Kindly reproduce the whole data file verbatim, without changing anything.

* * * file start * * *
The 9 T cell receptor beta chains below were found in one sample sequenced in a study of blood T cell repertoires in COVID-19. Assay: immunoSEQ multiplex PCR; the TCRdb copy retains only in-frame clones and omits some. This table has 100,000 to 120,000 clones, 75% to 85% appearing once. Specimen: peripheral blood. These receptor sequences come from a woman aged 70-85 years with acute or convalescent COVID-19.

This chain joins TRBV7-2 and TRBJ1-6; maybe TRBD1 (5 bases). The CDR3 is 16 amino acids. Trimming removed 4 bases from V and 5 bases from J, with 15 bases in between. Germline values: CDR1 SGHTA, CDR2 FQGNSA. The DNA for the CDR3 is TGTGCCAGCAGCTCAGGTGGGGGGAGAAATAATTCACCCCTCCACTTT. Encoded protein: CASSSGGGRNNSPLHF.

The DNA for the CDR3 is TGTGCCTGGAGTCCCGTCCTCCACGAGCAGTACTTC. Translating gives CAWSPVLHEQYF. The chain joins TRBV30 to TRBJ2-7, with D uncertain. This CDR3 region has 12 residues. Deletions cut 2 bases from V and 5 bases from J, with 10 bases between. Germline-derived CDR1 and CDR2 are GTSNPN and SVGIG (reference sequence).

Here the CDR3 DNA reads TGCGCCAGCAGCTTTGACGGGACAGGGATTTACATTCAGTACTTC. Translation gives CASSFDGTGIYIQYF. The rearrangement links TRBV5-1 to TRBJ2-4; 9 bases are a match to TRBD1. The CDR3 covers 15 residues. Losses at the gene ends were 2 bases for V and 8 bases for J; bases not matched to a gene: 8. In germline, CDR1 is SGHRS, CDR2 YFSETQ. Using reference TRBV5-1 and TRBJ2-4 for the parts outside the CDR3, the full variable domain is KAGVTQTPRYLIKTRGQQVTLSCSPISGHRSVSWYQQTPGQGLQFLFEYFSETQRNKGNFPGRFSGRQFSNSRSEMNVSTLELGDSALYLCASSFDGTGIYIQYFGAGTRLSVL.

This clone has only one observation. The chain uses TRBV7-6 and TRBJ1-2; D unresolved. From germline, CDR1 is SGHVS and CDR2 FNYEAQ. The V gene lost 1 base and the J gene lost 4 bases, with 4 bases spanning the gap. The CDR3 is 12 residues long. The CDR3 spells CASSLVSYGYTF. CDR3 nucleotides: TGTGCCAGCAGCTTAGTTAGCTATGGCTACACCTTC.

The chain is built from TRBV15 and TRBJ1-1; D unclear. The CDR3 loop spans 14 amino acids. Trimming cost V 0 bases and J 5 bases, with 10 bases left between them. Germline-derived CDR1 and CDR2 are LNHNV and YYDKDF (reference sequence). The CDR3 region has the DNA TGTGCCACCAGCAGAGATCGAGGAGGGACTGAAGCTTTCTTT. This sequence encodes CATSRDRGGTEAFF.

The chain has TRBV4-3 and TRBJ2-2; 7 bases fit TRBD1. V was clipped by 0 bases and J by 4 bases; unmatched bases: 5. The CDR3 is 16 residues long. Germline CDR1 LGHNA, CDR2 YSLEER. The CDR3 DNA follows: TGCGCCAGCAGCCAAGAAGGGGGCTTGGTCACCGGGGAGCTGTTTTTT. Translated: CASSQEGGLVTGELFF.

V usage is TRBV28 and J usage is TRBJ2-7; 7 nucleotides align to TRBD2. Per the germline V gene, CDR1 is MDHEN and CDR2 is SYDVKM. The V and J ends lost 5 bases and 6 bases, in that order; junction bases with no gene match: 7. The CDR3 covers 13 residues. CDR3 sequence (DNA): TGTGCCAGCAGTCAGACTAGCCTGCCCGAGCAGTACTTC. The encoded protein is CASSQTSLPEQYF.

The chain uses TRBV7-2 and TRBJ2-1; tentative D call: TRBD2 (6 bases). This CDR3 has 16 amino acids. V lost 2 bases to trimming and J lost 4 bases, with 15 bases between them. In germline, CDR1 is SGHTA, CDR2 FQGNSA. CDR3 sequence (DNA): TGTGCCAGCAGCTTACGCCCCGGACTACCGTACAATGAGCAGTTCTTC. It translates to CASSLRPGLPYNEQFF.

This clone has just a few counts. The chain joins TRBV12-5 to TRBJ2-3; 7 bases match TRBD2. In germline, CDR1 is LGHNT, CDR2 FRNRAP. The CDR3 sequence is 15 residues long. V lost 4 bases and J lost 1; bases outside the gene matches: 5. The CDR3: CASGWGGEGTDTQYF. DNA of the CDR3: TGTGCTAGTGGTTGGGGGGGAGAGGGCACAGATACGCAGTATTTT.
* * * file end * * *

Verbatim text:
The 9 T cell receptor beta chains below were found in one sample sequenced in a study of blood T cell repertoires in COVID-19. Assay: immunoSEQ multiplex PCR; the TCRdb copy retains only in-frame clones and omits some. This table has 100,000 to 120,000 clones, 75% to 85% appearing once. Specimen: peripheral blood. These receptor sequences come from a woman aged 70-85 years with acute or convalescent COVID-19.

This chain joins TRBV7-2 and TRBJ1-6; maybe TRBD1 (5 bases). The CDR3 is 16 amino acids. Trimming removed 4 bases from V and 5 bases from J, with 15 bases in between. Germline values: CDR1 SGHTA, CDR2 FQGNSA. The DNA for the CDR3 is TGTGCCAGCAGCTCAGGTGGGGGGAGAAATAATTCACCCCTCCACTTT. Encoded protein: CASSSGGGRNNSPLHF.

The DNA for the CDR3 is TGTGCCTGGAGTCCCGTCCTCCACGAGCAGTACTTC. Translating gives CAWSPVLHEQYF. The chain joins TRBV30 to TRBJ2-7, with D uncertain. This CDR3 region has 12 residues. Deletions cut 2 bases from V and 5 bases from J, with 10 bases between. Germline-derived CDR1 and CDR2 are GTSNPN and SVGIG (reference sequence).

Here the CDR3 DNA reads TGCGCCAGCAGCTTTGACGGGACAGGGATTTACATTCAGTACTTC. Translation gives CASSFDGTGIYIQYF. The rearrangement links TRBV5-1 to TRBJ2-4; 9 bases are a match to TRBD1. The CDR3 covers 15 residues. Losses at the gene ends were 2 bases for V and 8 bases for J; bases not matched to a gene: 8. In germline, CDR1 is SGHRS, CDR2 YFSETQ. Using reference TRBV5-1 and TRBJ2-4 for the parts outside the CDR3, the full variable domain is KAGVTQTPRYLIKTRGQQVTLSCSPISGHRSVSWYQQTPGQGLQFLFEYFSETQRNKGNFPGRFSGRQFSNSRSEMNVSTLELGDSALYLCASSFDGTGIYIQYFGAGTRLSVL.

This clone has only one observation. The chain uses TRBV7-6 and TRBJ1-2; D unresolved. From germline, CDR1 is SGHVS and CDR2 FNYEAQ. The V gene lost 1 base and the J gene lost 4 bases, with 4 bases spanning the gap. The CDR3 is 12 residues long. The CDR3 spells CASSLVSYGYTF. CDR3 nucleotides: TGTGCCAGCAGCTTAGTTAGCTATGGCTACACCTTC.

The chain is built from TRBV15 and TRBJ1-1; D unclear. The CDR3 loop spans 14 amino acids. Trimming cost V 0 bases and J 5 bases, with 10 bases left between them. Germline-derived CDR1 and CDR2 are LNHNV and YYDKDF (reference sequence). The CDR3 region has the DNA TGTGCCACCAGCAGAGATCGAGGAGGGACTGAAGCTTTCTTT. This sequence encodes CATSRDRGGTEAFF.

The chain has TRBV4-3 and TRBJ2-2; 7 bases fit TRBD1. V was clipped by 0 bases and J by 4 bases; unmatched bases: 5. The CDR3 is 16 residues long. Germline CDR1 LGHNA, CDR2 YSLEER. The CDR3 DNA follows: TGCGCCAGCAGCCAAGAAGGGGGCTTGGTCACCGGGGAGCTGTTTTTT. Translated: CASSQEGGLVTGELFF.

V usage is TRBV28 and J usage is TRBJ2-7; 7 nucleotides align to TRBD2. Per the germline V gene, CDR1 is MDHEN and CDR2 is SYDVKM. The V and J ends lost 5 bases and 6 bases, in that order; junction bases with no gene match: 7. The CDR3 covers 13 residues. CDR3 sequence (DNA): TGTGCCAGCAGTCAGACTAGCCTGCCCGAGCAGTACTTC. The encoded protein is CASSQTSLPEQYF.

The chain uses TRBV7-2 and TRBJ2-1; tentative D call: TRBD2 (6 bases). This CDR3 has 16 amino acids. V lost 2 bases to trimming and J lost 4 bases, with 15 bases between them. In germline, CDR1 is SGHTA, CDR2 FQGNSA. CDR3 sequence (DNA): TGTGCCAGCAGCTTACGCCCCGGACTACCGTACAATGAGCAGTTCTTC. It translates to CASSLRPGLPYNEQFF.

This clone has just a few counts. The chain joins TRBV12-5 to TRBJ2-3; 7 bases match TRBD2. In germline, CDR1 is LGHNT, CDR2 FRNRAP. The CDR3 sequence is 15 residues long. V lost 4 bases and J lost 1; bases outside the gene matches: 5. The CDR3: CASGWGGEGTDTQYF. DNA of the CDR3: TGTGCTAGTGGTTGGGGGGGAGAGGGCACAGATACGCAGTATTTT.